To switch from OpenSSL's libcrypto to BoringSSL's, we had to make Themis' code talk to BoringSSL's implementation of libcrypto, adjusting Soter interfaces that are looking into crypto primitives.

Here is how Themis utilizes symmetric algorithms from OpenSSL (https://github.com/cossacklabs/themis/blob/master/src/soter/openssl/soter_sym.c):


...
soter_sym_ctx_t* soter_sym_encrypt_create(const uint32_t alg, const void* key, const size_t key_length, const void* salt, const size_t salt_length, const void* iv, const size_t iv_length);
soter_status_t soter_sym_encrypt_update(soter_sym_ctx_t *ctx, const void* plain_data,  const size_t data_length, void* cipher_data, size_t* cipher_data_length);
soter_status_t soter_sym_encrypt_final(soter_sym_ctx_t *ctx, void* cipher_data, size_t* cipher_data_length);
...


...
  if(encrypt){
    SOTER_IF_FAIL_(EVP_EncryptInit_ex(&(ctx->evp_sym_ctx), algid_to_evp_aead(alg), NULL, key_, iv), soter_sym_encrypt_destroy(ctx));
  } else {
    SOTER_IF_FAIL_(EVP_DecryptInit_ex(&(ctx->evp_sym_ctx), algid_to_evp_aead(alg), NULL, key_, iv), soter_sym_encrypt_destroy(ctx));
  }
...
  if(encrypt){
    SOTER_CHECK(EVP_EncryptUpdate(&(ctx->evp_sym_ctx), out_data, (int*)out_data_length, (void*)in_data, (int)in_data_length)==1);
  } else {
    SOTER_CHECK(EVP_DecryptUpdate(&(ctx->evp_sym_ctx), out_data, (int*)out_data_length, (void*)in_data, (int)in_data_length)==1);
  }   
...
  if(encrypt){
    SOTER_CHECK(EVP_EncryptFinal(&(ctx->evp_sym_ctx), out_data, (int*)out_data_length)!=0);
  } else {
    SOTER_CHECK(EVP_DecryptFinal(&(ctx->evp_sym_ctx), out_data, (int*)out_data_length)!=0);
  }
  ...

The asymmetric part of using algorhitms from OpenSSL in Soter (https://github.com/cossacklabs/themis/blob/master/src/soter/openssl/soter_asym_cipher.c) is implemented like this:

...
soter_asym_ka_t* soter_asym_ka_create(soter_asym_ka_alg_t alg);
soter_status_t soter_asym_ka_derive(soter_asym_ka_t* asym_ka_ctx, const void* peer_key, size_t peer_key_length, void *shared_secret, size_t* shared_secret_length);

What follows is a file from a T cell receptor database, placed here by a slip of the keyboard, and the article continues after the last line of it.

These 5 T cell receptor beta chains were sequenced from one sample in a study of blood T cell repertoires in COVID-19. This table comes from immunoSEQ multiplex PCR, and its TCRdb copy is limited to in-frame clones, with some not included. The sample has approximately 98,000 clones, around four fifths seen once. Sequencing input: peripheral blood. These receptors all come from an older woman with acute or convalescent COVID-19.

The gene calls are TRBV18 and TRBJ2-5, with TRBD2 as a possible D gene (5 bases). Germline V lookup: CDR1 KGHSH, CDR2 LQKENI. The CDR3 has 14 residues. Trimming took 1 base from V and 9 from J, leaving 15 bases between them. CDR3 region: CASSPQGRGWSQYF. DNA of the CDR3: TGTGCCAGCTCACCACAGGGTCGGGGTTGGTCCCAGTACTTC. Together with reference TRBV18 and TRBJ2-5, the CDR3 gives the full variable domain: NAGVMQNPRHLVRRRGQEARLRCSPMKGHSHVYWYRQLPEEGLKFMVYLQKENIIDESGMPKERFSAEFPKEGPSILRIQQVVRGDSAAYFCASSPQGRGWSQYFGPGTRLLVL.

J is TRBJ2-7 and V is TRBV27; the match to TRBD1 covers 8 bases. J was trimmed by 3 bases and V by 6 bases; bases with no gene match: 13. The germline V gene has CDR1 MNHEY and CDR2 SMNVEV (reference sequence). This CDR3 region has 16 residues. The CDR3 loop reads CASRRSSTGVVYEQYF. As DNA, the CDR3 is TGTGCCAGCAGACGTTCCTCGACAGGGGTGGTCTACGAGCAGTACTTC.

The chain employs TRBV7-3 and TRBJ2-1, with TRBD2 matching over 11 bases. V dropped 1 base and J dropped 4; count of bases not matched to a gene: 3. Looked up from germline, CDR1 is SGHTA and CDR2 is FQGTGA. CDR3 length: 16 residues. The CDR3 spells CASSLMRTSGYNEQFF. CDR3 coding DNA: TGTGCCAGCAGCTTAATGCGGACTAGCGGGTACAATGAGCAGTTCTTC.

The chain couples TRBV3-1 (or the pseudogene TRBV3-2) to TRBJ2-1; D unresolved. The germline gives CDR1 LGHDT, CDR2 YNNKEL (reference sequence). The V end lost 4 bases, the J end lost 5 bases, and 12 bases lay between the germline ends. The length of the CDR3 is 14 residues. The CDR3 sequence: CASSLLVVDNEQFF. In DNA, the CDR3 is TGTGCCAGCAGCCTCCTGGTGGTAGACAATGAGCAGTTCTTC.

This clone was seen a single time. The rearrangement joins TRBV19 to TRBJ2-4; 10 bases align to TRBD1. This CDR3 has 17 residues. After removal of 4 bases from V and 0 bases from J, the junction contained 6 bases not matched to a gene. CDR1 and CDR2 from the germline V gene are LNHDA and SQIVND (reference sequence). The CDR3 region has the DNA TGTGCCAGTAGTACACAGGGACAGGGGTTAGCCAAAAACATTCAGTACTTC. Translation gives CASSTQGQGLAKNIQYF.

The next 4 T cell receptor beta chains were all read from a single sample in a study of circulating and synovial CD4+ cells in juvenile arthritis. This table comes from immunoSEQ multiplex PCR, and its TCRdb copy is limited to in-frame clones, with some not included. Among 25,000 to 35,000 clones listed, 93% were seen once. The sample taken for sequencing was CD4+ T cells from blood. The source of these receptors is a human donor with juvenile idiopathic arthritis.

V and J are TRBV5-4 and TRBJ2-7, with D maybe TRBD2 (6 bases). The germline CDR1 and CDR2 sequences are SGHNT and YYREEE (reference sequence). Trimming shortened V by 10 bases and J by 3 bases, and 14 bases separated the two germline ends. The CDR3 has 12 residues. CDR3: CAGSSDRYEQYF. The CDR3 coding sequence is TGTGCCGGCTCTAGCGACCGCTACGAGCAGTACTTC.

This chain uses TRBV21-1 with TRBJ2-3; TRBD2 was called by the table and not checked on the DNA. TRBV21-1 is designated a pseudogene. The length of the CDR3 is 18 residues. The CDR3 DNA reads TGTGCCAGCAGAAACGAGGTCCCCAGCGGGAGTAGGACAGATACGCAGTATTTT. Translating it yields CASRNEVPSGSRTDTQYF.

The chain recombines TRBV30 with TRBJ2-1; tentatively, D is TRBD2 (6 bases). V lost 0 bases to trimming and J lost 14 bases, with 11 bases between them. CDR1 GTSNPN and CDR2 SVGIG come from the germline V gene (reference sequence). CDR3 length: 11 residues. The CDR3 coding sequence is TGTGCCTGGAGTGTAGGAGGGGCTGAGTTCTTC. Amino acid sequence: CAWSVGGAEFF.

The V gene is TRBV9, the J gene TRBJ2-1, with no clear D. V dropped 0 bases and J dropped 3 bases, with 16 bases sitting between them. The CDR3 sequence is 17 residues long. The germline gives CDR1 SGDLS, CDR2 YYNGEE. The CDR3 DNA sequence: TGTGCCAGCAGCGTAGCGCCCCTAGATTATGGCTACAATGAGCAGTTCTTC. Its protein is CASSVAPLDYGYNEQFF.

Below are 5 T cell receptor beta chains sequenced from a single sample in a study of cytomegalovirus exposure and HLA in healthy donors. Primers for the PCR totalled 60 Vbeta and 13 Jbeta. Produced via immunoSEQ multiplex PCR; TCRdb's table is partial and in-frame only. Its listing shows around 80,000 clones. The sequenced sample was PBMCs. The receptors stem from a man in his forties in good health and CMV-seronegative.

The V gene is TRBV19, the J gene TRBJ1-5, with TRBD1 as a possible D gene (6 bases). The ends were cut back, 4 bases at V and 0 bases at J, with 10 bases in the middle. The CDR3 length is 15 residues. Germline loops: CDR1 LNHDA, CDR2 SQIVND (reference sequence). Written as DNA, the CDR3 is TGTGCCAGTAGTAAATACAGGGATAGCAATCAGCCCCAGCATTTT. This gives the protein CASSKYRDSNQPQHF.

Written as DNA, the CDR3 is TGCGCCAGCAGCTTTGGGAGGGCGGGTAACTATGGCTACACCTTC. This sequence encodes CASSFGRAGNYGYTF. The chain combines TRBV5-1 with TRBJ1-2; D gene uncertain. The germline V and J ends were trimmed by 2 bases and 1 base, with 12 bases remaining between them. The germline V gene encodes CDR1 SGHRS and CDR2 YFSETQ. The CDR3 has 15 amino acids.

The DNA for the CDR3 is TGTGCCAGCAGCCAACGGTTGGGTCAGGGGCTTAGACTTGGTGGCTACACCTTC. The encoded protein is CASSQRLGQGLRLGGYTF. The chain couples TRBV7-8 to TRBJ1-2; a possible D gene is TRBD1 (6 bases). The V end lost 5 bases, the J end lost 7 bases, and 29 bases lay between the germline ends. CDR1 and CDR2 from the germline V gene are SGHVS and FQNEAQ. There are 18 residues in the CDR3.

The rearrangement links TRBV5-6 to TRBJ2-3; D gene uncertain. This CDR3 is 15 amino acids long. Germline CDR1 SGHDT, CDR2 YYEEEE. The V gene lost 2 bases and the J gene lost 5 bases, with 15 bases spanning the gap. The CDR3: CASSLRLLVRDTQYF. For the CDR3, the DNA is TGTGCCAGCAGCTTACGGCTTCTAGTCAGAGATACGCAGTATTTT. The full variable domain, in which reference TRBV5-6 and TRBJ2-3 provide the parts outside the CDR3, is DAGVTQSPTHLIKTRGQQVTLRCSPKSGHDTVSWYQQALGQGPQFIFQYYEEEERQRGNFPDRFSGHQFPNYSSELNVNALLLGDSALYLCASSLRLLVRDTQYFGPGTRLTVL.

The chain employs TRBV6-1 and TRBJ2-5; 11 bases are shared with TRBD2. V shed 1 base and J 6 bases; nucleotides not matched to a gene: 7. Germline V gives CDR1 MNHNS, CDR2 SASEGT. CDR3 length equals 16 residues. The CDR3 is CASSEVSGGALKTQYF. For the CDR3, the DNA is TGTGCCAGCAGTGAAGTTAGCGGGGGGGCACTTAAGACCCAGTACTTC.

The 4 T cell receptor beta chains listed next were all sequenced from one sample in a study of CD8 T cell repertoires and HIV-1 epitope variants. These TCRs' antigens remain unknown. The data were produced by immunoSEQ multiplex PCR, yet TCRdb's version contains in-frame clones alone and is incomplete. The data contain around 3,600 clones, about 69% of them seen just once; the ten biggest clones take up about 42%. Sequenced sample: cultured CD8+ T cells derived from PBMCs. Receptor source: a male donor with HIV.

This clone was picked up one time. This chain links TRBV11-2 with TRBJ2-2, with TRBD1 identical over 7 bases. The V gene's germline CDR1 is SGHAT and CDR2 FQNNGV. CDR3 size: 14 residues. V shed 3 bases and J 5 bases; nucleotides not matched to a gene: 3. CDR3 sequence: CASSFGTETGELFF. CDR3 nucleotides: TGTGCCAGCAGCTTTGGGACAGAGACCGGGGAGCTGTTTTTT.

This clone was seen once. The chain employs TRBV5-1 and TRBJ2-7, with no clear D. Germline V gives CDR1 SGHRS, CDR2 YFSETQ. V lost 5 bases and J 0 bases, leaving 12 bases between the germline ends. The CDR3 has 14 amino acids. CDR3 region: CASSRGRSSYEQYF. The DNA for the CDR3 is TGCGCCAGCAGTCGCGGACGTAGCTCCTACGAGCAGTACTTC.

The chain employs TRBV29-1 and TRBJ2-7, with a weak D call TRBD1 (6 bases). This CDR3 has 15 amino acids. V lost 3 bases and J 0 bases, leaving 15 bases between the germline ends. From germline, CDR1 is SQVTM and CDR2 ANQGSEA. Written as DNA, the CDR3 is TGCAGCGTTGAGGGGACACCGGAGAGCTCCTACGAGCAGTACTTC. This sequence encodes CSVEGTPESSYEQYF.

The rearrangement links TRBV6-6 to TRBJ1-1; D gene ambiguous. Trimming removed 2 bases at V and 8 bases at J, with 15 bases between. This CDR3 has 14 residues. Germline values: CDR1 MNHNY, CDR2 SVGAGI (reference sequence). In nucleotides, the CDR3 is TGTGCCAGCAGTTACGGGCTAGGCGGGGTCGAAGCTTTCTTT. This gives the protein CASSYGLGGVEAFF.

soter_status_t soter_asym_ka_destroy(soter_asym_ka_t* asym_ka_ctx);
...

    ...
    soter_status_t soter_asym_ka_derive(soter_asym_ka_t* asym_ka_ctx, const void* peer_key, size_t peer_key_length, void *shared_secret, size_t* shared_secret_length)
    {
            EVP_PKEY *peer_pkey = EVP_PKEY_new();
            soter_status_t res;
            size_t out_length;
    
            if (NULL == peer_pkey)
            {
                    return SOTER_NO_MEMORY;
            }
    
            if ((!asym_ka_ctx) || (!shared_secret_length))
            {
                    EVP_PKEY_free(peer_pkey);
                    return SOTER_INVALID_PARAMETER;
            }
    
            res = soter_ec_pub_key_to_engine_specific((const soter_container_hdr_t *)peer_key, peer_key_length, ((soter_engine_specific_ec_key_t **)&peer_pkey));
            if (SOTER_SUCCESS != res)
            {
                    EVP_PKEY_free(peer_pkey);
                    return res;
            }
    
            if (1 != EVP_PKEY_derive_init(asym_ka_ctx->pkey_ctx))
            {
                    EVP_PKEY_free(peer_pkey);
                    return SOTER_FAIL;
            }
    
            if (1 != EVP_PKEY_derive_set_peer(asym_ka_ctx->pkey_ctx, peer_pkey))
            {
                    EVP_PKEY_free(peer_pkey);
                    return SOTER_FAIL;
            }
    
            if (1 != EVP_PKEY_derive(asym_ka_ctx->pkey_ctx, NULL, &out_length))
            {
                    EVP_PKEY_free(peer_pkey);
                    return SOTER_FAIL;
            }
    
            if (out_length > *shared_secret_length)
            {
                    EVP_PKEY_free(peer_pkey);
                    *shared_secret_length = out_length;
                    return SOTER_BUFFER_TOO_SMALL;
            }